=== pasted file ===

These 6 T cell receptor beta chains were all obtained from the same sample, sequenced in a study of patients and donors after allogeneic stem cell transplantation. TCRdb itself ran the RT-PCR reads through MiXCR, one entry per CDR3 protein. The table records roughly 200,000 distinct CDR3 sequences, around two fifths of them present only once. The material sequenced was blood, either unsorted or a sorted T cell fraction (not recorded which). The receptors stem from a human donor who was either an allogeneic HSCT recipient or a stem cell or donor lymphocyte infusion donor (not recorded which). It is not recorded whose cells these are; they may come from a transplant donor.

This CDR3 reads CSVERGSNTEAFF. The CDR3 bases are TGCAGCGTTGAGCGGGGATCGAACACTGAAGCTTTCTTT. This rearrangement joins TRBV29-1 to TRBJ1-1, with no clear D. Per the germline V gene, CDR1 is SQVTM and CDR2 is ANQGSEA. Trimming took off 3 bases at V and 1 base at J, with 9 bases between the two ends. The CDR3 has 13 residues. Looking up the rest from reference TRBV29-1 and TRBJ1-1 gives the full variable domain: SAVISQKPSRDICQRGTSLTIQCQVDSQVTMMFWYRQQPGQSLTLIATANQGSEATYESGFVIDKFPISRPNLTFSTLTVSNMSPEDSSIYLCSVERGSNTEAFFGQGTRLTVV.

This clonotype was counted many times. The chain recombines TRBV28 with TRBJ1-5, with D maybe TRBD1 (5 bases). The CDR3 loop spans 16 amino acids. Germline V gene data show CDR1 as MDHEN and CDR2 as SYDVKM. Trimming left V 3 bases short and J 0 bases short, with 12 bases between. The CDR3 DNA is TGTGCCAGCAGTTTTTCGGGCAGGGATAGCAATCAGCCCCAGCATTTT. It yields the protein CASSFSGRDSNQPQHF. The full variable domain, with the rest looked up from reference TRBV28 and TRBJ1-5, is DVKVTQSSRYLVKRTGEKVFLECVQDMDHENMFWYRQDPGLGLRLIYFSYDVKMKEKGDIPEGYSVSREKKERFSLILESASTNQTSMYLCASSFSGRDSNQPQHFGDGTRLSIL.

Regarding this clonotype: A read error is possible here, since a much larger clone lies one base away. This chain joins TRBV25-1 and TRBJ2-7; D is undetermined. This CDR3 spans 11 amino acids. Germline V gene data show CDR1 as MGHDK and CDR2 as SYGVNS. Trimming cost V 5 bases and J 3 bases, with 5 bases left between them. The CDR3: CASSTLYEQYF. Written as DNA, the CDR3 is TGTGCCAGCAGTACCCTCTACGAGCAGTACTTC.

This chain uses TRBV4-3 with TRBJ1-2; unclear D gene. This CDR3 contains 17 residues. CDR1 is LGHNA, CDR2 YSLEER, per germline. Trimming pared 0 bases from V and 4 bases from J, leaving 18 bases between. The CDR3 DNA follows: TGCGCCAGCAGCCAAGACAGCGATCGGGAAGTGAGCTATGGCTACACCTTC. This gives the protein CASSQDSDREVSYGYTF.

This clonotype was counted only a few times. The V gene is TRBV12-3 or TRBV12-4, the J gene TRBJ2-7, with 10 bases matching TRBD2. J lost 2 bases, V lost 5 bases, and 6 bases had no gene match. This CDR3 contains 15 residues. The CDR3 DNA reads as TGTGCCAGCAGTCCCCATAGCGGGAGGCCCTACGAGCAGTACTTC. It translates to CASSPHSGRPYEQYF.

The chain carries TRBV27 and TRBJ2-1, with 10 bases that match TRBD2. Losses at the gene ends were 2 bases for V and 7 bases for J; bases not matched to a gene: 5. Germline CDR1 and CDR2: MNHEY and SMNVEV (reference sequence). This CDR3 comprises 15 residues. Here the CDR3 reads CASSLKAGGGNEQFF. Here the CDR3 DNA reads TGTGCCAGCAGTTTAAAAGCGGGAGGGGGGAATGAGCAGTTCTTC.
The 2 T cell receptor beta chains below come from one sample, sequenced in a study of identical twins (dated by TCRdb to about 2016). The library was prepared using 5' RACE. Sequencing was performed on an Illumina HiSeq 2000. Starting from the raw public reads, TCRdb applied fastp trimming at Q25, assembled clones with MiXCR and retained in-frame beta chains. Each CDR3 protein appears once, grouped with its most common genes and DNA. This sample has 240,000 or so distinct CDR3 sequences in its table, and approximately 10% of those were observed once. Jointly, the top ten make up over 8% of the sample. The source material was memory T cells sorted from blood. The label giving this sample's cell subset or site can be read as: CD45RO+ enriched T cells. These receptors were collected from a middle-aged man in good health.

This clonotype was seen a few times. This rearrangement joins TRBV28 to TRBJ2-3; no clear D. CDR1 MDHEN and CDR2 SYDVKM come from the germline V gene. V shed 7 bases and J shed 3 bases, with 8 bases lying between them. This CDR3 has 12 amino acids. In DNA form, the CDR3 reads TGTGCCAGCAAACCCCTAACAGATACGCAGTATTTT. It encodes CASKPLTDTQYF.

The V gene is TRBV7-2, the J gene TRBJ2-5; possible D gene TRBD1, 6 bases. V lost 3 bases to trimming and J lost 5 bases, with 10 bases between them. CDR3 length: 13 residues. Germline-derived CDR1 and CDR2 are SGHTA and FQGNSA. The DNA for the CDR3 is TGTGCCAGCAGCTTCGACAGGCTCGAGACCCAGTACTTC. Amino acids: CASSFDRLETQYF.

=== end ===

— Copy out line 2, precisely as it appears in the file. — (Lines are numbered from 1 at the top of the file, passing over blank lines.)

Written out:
This CDR3 reads CSVERGSNTEAFF. The CDR3 bases are TGCAGCGTTGAGCGGGGATCGAACACTGAAGCTTTCTTT. This rearrangement joins TRBV29-1 to TRBJ1-1, with no clear D. Per the germline V gene, CDR1 is SQVTM and CDR2 is ANQGSEA. Trimming took off 3 bases at V and 1 base at J, with 9 bases between the two ends. The CDR3 has 13 residues. Looking up the rest from reference TRBV29-1 and TRBJ1-1 gives the full variable domain: SAVISQKPSRDICQRGTSLTIQCQVDSQVTMMFWYRQQPGQSLTLIATANQGSEATYESGFVIDKFPISRPNLTFSTLTVSNMSPEDSSIYLCSVERGSNTEAFFGQGTRLTVV.